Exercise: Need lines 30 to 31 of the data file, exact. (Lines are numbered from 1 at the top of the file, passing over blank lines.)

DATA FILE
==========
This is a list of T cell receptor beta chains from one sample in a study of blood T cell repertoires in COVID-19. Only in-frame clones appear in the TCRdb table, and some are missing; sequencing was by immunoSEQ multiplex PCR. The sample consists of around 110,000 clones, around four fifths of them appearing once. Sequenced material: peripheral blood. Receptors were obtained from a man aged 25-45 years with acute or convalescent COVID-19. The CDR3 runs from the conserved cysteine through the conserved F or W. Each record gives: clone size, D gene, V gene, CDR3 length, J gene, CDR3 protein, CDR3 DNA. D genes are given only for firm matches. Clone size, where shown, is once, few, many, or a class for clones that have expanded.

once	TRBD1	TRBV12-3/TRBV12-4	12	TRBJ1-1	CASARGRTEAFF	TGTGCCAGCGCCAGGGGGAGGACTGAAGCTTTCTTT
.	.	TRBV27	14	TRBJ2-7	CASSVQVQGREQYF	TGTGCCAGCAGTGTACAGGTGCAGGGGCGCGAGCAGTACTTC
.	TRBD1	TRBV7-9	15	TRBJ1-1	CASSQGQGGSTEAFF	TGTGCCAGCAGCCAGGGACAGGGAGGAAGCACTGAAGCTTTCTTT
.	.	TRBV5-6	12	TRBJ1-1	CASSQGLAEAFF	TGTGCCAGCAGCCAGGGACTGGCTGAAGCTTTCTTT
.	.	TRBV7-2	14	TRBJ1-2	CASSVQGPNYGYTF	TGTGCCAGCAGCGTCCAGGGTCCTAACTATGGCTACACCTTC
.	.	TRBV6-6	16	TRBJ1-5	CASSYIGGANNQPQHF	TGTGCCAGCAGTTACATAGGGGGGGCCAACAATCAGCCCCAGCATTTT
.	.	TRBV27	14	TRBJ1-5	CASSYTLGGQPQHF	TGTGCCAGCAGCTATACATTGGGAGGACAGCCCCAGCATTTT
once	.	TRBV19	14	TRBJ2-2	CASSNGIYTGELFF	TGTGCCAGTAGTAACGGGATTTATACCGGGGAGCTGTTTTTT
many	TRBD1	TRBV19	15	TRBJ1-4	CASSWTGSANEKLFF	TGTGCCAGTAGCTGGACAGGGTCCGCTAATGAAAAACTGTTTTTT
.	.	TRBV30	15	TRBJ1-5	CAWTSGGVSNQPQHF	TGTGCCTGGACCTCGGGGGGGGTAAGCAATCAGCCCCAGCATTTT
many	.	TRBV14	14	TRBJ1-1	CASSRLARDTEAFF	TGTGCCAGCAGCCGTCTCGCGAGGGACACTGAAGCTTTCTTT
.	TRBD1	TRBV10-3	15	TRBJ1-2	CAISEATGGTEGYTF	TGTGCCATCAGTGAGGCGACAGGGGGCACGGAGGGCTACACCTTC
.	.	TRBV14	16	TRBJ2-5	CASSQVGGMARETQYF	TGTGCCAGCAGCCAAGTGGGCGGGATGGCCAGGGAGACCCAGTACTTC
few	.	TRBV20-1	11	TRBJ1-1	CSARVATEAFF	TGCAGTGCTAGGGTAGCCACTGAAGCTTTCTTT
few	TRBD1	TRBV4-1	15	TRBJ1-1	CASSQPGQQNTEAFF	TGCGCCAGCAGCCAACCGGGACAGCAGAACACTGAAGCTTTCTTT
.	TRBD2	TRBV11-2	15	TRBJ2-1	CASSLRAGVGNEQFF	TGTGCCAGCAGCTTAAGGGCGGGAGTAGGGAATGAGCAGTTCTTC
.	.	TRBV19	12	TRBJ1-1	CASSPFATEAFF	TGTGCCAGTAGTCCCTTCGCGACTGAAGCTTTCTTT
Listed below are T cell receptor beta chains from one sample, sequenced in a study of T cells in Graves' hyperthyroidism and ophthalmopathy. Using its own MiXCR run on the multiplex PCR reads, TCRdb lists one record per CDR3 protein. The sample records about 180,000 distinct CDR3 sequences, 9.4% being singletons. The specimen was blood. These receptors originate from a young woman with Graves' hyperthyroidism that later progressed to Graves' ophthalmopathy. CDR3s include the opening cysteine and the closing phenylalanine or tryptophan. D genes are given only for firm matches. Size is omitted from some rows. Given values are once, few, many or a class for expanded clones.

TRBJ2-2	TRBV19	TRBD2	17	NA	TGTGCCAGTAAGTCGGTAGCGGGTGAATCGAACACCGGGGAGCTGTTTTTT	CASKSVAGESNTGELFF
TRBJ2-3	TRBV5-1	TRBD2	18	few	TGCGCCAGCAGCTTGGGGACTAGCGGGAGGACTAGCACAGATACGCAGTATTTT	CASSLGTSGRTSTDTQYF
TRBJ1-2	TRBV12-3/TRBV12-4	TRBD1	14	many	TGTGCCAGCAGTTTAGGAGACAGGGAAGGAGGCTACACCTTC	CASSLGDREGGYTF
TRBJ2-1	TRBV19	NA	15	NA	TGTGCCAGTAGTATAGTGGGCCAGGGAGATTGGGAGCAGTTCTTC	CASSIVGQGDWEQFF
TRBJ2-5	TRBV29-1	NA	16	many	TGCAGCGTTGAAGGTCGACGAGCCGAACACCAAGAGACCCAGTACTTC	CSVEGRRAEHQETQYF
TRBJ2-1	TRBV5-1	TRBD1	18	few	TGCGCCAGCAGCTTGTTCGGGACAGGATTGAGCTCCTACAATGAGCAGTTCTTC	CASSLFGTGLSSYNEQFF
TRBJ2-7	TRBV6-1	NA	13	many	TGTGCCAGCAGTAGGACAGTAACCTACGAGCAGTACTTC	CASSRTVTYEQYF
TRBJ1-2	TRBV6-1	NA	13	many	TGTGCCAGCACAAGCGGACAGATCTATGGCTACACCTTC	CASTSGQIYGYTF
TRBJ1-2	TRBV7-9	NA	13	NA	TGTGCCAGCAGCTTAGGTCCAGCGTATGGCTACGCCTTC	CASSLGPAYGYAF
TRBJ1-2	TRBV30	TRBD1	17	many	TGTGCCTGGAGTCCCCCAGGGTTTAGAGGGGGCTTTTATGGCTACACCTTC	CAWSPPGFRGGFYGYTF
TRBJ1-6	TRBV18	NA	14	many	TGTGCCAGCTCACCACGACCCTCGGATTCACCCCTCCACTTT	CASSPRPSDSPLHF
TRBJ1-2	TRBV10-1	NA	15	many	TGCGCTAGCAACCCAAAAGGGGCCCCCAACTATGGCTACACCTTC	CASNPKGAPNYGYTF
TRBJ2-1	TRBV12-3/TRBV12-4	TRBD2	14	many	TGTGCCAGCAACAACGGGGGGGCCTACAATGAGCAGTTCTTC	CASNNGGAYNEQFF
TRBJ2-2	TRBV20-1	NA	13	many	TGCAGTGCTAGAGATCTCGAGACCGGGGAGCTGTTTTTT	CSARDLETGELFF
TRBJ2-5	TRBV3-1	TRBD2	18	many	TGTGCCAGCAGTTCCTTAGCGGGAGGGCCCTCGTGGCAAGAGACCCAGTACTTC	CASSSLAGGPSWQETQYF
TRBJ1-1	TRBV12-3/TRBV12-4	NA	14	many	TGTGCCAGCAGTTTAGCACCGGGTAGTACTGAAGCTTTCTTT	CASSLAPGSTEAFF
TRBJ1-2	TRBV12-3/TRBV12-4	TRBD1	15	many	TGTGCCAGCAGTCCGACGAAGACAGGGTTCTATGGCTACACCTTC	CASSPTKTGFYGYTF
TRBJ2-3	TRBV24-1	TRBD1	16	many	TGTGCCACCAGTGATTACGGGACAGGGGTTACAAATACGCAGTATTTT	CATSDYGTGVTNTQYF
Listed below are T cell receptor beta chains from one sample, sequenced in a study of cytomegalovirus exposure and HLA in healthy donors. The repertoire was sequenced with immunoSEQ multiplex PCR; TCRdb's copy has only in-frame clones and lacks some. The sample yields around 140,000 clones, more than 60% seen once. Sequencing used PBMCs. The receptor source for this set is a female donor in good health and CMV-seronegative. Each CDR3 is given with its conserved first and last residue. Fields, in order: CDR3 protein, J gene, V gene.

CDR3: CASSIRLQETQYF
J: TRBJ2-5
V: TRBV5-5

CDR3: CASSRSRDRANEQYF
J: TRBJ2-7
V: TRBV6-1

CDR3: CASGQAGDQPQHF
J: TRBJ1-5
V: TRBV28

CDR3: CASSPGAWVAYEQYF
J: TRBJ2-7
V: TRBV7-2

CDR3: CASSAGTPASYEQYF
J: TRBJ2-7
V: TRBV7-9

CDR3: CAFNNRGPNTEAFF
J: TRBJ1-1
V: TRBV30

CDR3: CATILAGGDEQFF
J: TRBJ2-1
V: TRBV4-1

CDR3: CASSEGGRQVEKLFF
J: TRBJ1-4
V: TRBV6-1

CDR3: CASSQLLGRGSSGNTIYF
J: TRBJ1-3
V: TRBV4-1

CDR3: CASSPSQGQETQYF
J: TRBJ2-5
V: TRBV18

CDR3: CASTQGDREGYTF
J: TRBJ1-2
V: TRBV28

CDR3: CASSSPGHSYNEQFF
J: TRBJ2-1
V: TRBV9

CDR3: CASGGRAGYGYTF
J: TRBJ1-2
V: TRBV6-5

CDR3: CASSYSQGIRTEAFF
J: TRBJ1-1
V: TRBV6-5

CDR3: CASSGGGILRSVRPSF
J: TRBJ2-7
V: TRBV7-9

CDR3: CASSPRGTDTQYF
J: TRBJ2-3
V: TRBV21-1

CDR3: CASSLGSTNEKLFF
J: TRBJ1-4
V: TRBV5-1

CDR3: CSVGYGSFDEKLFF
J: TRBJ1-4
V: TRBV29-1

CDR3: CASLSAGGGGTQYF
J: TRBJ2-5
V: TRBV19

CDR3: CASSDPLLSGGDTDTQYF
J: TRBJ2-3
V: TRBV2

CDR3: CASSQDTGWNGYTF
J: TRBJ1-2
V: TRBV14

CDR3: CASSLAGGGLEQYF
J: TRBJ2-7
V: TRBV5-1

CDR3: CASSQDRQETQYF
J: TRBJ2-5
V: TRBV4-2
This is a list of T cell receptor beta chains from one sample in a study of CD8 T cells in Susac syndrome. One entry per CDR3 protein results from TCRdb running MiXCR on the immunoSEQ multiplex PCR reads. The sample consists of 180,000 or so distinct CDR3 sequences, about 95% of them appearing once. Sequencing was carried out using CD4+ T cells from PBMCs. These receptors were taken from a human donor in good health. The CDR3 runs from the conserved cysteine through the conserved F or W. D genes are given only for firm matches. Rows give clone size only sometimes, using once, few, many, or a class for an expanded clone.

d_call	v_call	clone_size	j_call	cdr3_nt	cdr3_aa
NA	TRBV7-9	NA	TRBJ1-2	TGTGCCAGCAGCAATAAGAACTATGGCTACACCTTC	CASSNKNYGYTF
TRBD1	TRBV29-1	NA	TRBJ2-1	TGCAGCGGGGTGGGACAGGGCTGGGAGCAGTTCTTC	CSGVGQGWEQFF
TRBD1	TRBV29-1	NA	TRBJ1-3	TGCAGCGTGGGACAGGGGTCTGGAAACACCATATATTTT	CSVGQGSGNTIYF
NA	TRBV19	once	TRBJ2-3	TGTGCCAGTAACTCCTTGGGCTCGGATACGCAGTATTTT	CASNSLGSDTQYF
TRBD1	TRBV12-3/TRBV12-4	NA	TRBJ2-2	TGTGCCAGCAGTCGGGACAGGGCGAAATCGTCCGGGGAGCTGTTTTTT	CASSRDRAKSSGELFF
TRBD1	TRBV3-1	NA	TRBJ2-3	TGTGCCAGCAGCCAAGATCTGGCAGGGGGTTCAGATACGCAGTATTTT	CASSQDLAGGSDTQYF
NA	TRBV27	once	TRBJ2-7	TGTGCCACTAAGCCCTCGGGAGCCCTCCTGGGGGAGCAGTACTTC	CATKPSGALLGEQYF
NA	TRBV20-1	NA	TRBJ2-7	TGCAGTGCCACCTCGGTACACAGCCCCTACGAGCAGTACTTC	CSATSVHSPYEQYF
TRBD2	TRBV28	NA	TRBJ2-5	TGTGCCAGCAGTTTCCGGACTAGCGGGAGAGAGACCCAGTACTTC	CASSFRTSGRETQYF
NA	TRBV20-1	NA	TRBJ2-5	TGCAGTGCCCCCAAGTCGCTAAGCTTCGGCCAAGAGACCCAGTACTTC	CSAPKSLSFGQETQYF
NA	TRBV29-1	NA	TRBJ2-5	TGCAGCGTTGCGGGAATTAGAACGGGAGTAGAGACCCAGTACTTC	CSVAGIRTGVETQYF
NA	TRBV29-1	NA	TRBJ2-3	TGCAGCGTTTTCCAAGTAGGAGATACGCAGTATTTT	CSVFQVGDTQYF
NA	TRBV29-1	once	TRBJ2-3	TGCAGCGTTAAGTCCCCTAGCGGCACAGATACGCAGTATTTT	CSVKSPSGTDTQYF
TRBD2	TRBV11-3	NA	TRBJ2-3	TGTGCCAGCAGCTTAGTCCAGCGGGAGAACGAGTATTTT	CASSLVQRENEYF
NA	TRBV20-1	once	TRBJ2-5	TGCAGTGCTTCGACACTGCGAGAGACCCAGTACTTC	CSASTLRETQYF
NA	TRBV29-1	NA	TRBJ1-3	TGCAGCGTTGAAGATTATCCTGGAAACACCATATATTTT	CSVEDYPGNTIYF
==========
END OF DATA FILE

TRBJ1-6	TRBV18	NA	14	many	TGTGCCAGCTCACCACGACCCTCGGATTCACCCCTCCACTTT	CASSPRPSDSPLHF
TRBJ1-2	TRBV10-1	NA	15	many	TGCGCTAGCAACCCAAAAGGGGCCCCCAACTATGGCTACACCTTC	CASNPKGAPNYGYTF